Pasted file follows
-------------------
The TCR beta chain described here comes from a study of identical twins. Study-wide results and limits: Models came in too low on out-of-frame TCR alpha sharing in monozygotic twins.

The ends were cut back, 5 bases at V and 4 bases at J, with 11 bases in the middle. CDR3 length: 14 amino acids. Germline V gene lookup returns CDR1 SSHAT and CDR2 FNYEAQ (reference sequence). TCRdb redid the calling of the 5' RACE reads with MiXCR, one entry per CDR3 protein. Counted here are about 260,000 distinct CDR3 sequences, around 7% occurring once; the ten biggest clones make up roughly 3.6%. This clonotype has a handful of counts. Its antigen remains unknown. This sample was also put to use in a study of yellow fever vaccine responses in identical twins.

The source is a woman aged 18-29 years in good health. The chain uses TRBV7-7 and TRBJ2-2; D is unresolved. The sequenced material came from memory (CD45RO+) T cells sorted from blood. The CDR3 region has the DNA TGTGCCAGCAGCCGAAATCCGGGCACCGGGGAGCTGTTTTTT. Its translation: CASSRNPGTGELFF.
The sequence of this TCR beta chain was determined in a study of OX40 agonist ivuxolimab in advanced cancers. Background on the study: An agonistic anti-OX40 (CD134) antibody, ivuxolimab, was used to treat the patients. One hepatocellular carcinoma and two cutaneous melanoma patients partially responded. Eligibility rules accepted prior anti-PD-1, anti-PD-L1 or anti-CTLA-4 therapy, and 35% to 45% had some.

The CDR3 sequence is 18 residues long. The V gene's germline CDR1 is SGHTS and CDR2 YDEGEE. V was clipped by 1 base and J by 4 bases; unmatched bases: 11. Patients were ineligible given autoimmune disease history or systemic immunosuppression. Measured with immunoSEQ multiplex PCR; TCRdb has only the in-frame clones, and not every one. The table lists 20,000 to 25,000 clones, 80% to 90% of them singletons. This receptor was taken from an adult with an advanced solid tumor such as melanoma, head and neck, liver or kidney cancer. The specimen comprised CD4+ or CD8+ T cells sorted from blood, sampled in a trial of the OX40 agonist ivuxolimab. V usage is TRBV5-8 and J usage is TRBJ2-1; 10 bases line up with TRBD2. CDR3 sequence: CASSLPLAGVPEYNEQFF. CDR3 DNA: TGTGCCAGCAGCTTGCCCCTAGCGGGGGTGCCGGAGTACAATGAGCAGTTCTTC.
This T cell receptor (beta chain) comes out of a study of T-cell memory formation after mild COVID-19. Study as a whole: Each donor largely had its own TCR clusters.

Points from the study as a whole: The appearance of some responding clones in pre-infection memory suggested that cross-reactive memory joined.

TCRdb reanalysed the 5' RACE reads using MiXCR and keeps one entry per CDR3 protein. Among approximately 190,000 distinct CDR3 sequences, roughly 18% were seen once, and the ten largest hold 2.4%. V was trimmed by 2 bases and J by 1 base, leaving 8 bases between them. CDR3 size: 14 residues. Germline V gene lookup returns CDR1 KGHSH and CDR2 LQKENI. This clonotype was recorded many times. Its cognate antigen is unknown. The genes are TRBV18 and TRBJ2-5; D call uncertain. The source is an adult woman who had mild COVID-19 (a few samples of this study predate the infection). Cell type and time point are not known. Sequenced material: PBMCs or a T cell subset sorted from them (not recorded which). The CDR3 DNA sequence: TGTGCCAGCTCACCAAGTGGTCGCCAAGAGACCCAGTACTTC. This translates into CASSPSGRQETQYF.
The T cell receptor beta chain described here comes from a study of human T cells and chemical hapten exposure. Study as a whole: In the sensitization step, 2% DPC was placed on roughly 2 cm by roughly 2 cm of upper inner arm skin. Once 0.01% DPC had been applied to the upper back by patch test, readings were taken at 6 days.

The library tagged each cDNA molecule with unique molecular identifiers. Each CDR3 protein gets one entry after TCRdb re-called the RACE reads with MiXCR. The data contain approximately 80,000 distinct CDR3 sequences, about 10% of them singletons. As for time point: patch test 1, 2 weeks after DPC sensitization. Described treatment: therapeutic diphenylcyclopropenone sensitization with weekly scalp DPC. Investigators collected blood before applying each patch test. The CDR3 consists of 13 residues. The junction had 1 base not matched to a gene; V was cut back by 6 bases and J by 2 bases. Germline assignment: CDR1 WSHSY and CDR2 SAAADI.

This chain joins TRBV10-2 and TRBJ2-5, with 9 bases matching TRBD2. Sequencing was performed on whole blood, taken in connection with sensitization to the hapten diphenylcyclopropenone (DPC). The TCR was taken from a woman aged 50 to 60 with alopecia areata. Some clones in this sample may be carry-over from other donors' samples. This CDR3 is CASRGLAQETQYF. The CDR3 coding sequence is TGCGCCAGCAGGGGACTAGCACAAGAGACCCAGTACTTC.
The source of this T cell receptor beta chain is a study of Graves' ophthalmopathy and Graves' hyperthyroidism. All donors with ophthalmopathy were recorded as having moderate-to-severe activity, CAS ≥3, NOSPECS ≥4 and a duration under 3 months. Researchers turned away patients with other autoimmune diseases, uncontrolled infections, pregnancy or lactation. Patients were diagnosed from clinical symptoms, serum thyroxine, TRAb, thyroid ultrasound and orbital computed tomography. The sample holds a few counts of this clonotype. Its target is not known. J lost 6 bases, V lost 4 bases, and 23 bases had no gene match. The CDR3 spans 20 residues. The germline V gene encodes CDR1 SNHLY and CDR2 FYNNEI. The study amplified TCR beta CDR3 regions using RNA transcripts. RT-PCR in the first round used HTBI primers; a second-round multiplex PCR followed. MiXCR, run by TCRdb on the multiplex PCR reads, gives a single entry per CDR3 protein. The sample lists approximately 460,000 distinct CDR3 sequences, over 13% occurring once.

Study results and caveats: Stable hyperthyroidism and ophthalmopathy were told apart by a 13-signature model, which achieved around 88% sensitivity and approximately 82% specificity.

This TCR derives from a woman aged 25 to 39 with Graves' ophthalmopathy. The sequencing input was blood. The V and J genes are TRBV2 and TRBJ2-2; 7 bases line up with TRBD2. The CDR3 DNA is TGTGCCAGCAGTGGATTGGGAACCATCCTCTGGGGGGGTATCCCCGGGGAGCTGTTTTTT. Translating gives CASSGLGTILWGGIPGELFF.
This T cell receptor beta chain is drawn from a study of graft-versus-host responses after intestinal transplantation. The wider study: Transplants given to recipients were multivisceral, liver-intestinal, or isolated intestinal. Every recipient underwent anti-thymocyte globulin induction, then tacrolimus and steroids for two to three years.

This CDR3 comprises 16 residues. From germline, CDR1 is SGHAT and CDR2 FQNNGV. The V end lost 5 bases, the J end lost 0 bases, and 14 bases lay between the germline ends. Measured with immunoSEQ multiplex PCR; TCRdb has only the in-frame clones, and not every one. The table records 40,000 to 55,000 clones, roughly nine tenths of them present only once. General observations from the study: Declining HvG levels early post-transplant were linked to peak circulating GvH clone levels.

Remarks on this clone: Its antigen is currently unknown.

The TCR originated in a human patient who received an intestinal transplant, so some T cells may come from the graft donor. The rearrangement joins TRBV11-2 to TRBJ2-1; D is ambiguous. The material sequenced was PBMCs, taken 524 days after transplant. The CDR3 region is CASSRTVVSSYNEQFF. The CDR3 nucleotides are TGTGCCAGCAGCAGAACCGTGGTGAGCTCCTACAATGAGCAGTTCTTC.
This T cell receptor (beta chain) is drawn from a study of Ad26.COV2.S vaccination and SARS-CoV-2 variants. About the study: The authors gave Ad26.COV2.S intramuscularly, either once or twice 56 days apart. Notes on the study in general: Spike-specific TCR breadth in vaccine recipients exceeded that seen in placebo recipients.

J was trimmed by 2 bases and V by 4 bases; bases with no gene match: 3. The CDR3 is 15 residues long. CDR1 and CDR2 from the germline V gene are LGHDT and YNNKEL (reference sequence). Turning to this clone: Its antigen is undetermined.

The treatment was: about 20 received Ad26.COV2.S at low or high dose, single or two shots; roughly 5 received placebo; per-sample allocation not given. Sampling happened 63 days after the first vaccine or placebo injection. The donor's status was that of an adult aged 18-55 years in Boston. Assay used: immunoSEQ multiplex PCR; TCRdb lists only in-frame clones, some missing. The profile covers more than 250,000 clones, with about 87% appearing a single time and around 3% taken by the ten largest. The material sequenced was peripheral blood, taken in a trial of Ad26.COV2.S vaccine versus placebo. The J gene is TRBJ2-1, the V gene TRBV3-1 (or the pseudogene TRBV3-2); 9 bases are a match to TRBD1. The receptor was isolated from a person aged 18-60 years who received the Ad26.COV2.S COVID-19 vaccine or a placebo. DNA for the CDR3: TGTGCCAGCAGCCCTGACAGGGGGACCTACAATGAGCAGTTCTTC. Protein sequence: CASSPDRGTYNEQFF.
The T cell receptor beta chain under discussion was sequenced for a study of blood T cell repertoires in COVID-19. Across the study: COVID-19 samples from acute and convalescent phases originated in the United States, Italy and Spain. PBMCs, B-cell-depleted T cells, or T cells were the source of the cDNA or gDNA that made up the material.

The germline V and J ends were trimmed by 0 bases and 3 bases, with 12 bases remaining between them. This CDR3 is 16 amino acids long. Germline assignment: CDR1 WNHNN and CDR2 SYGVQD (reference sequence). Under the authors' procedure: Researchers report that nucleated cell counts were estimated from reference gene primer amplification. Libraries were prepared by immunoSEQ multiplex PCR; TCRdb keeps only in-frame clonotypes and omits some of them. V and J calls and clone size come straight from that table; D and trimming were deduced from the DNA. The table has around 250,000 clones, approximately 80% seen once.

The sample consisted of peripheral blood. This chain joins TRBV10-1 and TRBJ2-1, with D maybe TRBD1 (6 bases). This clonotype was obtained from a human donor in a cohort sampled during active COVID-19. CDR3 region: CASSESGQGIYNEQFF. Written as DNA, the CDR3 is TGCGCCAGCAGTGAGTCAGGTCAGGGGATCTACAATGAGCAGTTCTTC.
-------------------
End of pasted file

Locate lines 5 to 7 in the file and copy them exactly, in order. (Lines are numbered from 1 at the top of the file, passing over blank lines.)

The CDR3 sequence is 18 residues long. The V gene's germline CDR1 is SGHTS and CDR2 YDEGEE. V was clipped by 1 base and J by 4 bases; unmatched bases: 11. Patients were ineligible given autoimmune disease history or systemic immunosuppression. Measured with immunoSEQ multiplex PCR; TCRdb has only the in-frame clones, and not every one. The table lists 20,000 to 25,000 clones, 80% to 90% of them singletons. This receptor was taken from an adult with an advanced solid tumor such as melanoma, head and neck, liver or kidney cancer. The specimen comprised CD4+ or CD8+ T cells sorted from blood, sampled in a trial of the OX40 agonist ivuxolimab. V usage is TRBV5-8 and J usage is TRBJ2-1; 10 bases line up with TRBD2. CDR3 sequence: CASSLPLAGVPEYNEQFF. CDR3 DNA: TGTGCCAGCAGCTTGCCCCTAGCGGGGGTGCCGGAGTACAATGAGCAGTTCTTC.
This T cell receptor (beta chain) comes out of a study of T-cell memory formation after mild COVID-19. Study as a whole: Each donor largely had its own TCR clusters.

Points from the study as a whole: The appearance of some responding clones in pre-infection memory suggested that cross-reactive memory joined.